US6918358B2 - Eight-stroke internal combustion engine utilizing a slave cylinder - Google Patents

Eight-stroke internal combustion engine utilizing a slave cylinder Download PDF

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US6918358B2
US6918358B2 US10619147 US61914703A US6918358B2 US 6918358 B2 US6918358 B2 US 6918358B2 US 10619147 US10619147 US 10619147 US 61914703 A US61914703 A US 61914703A US 6918358 B2 US6918358 B2 US 6918358B2
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cylinder
slave cylinder
master cylinder
slave
internal combustion
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US20040123821A1 (en )
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Lung Tan Hu
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Lung Tan Hu
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    • FMECHANICAL ENGINEERING; LIGHTING; HEATING; WEAPONS; BLASTING
    • F02COMBUSTION ENGINES; HOT-GAS OR COMBUSTION-PRODUCT ENGINE PLANTS
    • F02BINTERNAL-COMBUSTION PISTON ENGINES; COMBUSTION ENGINES IN GENERAL
    • F02B75/00Other engines
    • F02B75/02Engines characterised by their cycles, e.g. six-stroke
    • FMECHANICAL ENGINEERING; LIGHTING; HEATING; WEAPONS; BLASTING
    • F02COMBUSTION ENGINES; HOT-GAS OR COMBUSTION-PRODUCT ENGINE PLANTS
    • F02BINTERNAL-COMBUSTION PISTON ENGINES; COMBUSTION ENGINES IN GENERAL
    • F02B41/00Engines characterised by special means for improving conversion of heat or pressure energy into mechanical power
    • F02B41/02Engines with prolonged expansion
    • F02B41/06Engines with prolonged expansion in compound cylinders
    • FMECHANICAL ENGINEERING; LIGHTING; HEATING; WEAPONS; BLASTING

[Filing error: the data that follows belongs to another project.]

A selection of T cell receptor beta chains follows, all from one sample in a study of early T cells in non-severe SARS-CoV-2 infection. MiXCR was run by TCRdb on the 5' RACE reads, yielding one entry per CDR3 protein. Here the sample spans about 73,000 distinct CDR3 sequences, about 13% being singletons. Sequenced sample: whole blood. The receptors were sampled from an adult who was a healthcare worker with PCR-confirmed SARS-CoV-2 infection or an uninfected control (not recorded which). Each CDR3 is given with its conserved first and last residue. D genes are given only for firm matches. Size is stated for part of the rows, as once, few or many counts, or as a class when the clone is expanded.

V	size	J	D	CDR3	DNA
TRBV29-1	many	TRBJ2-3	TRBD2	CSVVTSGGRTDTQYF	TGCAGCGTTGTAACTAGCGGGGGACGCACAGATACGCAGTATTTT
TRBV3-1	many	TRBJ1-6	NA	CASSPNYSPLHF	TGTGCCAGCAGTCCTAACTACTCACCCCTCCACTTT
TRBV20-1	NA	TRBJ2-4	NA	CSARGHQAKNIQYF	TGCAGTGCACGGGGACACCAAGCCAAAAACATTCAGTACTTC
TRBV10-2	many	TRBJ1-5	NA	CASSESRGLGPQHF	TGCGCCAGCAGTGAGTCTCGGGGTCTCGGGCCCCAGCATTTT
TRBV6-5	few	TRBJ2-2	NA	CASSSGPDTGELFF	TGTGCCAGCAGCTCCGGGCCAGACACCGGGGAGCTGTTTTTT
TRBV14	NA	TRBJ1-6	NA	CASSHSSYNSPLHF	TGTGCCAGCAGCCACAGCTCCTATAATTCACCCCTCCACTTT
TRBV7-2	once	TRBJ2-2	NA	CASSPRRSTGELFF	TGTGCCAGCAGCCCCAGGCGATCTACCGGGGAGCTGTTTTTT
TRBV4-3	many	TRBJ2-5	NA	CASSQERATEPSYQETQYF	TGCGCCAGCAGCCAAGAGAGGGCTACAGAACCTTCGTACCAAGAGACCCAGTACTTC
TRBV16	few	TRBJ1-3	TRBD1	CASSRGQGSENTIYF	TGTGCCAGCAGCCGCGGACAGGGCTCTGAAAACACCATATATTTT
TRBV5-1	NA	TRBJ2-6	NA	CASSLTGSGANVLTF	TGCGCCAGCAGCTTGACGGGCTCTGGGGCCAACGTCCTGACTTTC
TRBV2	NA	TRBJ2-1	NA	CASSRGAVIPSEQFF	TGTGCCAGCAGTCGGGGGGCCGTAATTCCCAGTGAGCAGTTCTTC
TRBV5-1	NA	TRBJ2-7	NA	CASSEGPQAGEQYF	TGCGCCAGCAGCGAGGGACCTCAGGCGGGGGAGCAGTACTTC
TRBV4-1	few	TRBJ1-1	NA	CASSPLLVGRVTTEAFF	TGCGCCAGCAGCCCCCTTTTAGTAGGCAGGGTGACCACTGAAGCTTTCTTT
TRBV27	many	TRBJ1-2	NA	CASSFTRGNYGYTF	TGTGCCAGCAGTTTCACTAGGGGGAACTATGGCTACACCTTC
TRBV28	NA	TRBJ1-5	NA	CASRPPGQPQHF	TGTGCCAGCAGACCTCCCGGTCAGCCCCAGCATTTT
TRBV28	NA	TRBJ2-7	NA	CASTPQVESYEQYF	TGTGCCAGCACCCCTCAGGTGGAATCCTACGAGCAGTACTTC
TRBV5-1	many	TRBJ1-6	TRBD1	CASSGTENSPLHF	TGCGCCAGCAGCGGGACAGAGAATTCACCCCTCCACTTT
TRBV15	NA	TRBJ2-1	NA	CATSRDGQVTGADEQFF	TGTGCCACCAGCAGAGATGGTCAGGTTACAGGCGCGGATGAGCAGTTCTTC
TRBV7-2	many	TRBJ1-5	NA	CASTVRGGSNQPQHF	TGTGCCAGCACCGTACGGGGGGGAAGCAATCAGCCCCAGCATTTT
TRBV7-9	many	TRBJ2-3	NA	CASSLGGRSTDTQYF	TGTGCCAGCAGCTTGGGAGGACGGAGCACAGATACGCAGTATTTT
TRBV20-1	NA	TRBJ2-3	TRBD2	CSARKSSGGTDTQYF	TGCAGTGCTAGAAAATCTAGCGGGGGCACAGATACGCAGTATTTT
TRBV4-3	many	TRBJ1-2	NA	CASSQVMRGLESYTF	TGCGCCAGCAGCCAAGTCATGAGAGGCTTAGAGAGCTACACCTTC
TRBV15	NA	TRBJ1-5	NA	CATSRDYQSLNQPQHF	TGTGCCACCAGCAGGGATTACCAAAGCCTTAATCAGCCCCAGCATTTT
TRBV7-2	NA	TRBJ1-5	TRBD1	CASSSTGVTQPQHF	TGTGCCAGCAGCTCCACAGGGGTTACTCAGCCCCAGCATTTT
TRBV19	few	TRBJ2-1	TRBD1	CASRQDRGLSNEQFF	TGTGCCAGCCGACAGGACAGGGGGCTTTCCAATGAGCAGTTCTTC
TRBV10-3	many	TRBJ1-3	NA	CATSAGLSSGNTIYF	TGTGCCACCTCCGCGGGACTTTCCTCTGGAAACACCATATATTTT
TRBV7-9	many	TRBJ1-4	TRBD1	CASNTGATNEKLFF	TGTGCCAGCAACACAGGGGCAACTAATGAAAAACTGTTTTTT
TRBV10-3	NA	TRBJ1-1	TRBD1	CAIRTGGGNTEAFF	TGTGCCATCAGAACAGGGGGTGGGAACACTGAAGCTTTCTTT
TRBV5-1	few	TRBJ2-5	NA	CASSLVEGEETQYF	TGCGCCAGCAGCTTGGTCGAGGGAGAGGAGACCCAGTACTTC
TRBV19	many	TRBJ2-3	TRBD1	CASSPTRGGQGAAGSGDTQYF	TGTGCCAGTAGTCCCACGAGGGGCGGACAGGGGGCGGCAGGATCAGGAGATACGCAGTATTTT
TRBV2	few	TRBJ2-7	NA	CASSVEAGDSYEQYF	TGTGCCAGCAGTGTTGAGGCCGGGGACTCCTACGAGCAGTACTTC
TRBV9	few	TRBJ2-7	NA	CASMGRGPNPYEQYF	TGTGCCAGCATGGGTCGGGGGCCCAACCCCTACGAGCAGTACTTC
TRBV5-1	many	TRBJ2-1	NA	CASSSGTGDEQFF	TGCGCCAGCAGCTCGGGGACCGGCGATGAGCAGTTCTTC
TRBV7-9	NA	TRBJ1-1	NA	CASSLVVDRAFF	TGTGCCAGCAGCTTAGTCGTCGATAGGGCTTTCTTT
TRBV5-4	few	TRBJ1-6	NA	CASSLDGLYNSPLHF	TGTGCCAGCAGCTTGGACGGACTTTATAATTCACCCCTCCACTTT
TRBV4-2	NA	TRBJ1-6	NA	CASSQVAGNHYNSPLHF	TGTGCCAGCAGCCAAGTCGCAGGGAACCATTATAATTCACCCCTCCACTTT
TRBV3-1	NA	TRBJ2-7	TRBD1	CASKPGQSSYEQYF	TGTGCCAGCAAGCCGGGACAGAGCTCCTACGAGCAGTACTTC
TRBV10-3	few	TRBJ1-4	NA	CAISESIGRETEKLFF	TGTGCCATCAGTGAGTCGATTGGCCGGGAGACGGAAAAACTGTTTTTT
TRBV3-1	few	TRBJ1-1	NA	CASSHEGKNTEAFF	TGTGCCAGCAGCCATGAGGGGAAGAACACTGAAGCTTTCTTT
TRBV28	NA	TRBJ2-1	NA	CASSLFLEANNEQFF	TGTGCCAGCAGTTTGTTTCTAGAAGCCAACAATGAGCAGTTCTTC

• F02COMBUSTION ENGINES; HOT-GAS OR COMBUSTION-PRODUCT ENGINE PLANTS
    • F02BINTERNAL-COMBUSTION PISTON ENGINES; COMBUSTION ENGINES IN GENERAL
    • F02B41/00Engines characterised by special means for improving conversion of heat or pressure energy into mechanical power
    • F02B41/02Engines with prolonged expansion
    • F02B41/06Engines with prolonged expansion in compound cylinders
    • F02B41/08Two-stroke compound engines
    • FMECHANICAL ENGINEERING; LIGHTING; HEATING; WEAPONS; BLASTING
    • F02COMBUSTION ENGINES; HOT-GAS OR COMBUSTION-PRODUCT ENGINE PLANTS
    • F02BINTERNAL-COMBUSTION PISTON ENGINES; COMBUSTION ENGINES IN GENERAL
    • F02B75/00Other engines
    • F02B75/02Engines characterised by their cycles, e.g. six-stroke
    • F02B75/021Engines characterised by their cycles, e.g. six-stroke having six or more strokes per cycle
    • YGENERAL TAGGING OF NEW TECHNOLOGICAL DEVELOPMENTS; GENERAL TAGGING OF CROSS-SECTIONAL TECHNOLOGIES SPANNING OVER SEVERAL SECTIONS OF THE IPC; TECHNICAL SUBJECTS COVERED BY FORMER USPC CROSS-REFERENCE ART COLLECTIONS [XRACs] AND DIGESTS